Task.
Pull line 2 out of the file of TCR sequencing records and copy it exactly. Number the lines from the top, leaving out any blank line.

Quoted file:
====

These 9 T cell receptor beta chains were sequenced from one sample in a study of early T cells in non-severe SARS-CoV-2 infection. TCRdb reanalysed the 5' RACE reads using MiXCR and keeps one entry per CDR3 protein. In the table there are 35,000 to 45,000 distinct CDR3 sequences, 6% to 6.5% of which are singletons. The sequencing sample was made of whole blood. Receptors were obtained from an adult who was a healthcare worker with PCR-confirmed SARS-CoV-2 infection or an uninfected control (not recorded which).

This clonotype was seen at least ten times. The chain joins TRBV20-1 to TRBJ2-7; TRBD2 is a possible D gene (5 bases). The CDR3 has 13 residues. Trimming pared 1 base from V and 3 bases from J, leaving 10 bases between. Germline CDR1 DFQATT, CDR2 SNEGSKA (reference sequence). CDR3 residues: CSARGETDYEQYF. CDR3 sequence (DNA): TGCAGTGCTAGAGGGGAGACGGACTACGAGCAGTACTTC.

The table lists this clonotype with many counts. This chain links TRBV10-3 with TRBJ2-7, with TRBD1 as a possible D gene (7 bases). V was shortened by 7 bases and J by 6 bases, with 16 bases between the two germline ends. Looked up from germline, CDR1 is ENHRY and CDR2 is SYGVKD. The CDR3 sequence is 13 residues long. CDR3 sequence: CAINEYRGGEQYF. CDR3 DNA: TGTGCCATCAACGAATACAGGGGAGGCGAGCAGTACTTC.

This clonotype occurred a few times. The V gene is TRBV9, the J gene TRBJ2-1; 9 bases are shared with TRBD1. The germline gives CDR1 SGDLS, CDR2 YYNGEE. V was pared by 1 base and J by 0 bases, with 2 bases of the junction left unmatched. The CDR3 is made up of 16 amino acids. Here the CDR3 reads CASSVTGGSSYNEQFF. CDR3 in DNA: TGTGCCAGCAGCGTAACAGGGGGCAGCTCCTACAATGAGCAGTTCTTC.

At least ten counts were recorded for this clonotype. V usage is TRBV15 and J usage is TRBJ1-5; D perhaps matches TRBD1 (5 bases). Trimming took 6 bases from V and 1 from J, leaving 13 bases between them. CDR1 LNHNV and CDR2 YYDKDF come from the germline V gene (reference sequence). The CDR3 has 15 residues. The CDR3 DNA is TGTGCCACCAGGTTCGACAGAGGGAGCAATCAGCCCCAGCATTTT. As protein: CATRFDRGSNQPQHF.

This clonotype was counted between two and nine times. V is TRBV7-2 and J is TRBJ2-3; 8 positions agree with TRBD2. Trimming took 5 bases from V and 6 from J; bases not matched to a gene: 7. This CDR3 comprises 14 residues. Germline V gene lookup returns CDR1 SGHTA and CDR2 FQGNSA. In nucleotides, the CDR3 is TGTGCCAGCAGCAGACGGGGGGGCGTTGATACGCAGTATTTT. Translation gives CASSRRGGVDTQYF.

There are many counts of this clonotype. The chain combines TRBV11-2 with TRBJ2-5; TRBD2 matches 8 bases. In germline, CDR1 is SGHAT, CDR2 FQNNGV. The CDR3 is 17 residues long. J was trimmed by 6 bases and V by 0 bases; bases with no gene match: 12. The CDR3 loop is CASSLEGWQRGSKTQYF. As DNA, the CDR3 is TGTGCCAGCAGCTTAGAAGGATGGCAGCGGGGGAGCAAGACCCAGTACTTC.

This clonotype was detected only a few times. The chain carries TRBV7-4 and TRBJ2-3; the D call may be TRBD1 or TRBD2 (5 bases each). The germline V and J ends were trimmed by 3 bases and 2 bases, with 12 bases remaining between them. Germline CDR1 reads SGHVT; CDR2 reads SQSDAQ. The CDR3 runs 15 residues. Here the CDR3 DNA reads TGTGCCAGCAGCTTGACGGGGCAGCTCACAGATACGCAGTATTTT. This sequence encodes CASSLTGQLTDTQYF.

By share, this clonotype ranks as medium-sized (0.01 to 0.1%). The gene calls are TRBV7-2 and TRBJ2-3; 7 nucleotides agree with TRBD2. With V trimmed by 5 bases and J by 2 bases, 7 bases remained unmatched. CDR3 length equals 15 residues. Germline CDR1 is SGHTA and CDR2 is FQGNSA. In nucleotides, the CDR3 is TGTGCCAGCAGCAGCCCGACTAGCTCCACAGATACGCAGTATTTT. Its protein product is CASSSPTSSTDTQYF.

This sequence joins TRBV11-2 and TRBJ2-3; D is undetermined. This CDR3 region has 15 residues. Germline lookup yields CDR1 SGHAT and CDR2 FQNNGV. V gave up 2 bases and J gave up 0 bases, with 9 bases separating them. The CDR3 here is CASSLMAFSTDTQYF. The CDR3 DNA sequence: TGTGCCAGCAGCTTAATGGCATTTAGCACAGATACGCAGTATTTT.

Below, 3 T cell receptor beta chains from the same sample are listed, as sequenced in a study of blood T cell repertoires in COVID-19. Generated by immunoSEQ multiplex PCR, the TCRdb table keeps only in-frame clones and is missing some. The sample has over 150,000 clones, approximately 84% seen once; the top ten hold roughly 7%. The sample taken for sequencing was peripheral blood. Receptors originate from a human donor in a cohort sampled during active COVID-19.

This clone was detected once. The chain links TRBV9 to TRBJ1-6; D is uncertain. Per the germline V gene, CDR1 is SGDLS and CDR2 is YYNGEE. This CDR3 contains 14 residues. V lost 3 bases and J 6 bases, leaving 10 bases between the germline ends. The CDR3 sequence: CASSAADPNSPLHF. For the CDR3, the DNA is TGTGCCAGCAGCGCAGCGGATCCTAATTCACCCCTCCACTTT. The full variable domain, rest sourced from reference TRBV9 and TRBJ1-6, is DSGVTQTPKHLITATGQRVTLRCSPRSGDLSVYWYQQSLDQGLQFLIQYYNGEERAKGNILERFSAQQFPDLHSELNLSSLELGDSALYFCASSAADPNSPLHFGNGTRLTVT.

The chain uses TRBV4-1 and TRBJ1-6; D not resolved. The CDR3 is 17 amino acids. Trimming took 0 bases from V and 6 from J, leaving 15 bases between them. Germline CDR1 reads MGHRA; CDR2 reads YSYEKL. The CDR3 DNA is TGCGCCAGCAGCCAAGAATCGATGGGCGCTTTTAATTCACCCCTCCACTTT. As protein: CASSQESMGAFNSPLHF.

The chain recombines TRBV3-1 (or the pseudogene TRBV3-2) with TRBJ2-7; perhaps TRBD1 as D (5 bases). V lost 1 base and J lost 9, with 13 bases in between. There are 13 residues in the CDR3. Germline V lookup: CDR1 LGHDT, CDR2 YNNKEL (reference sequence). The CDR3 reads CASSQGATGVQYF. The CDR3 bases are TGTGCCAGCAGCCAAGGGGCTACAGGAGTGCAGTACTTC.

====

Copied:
This clonotype was seen at least ten times. The chain joins TRBV20-1 to TRBJ2-7; TRBD2 is a possible D gene (5 bases). The CDR3 has 13 residues. Trimming pared 1 base from V and 3 bases from J, leaving 10 bases between. Germline CDR1 DFQATT, CDR2 SNEGSKA (reference sequence). CDR3 residues: CSARGETDYEQYF. CDR3 sequence (DNA): TGCAGTGCTAGAGGGGAGACGGACTACGAGCAGTACTTC.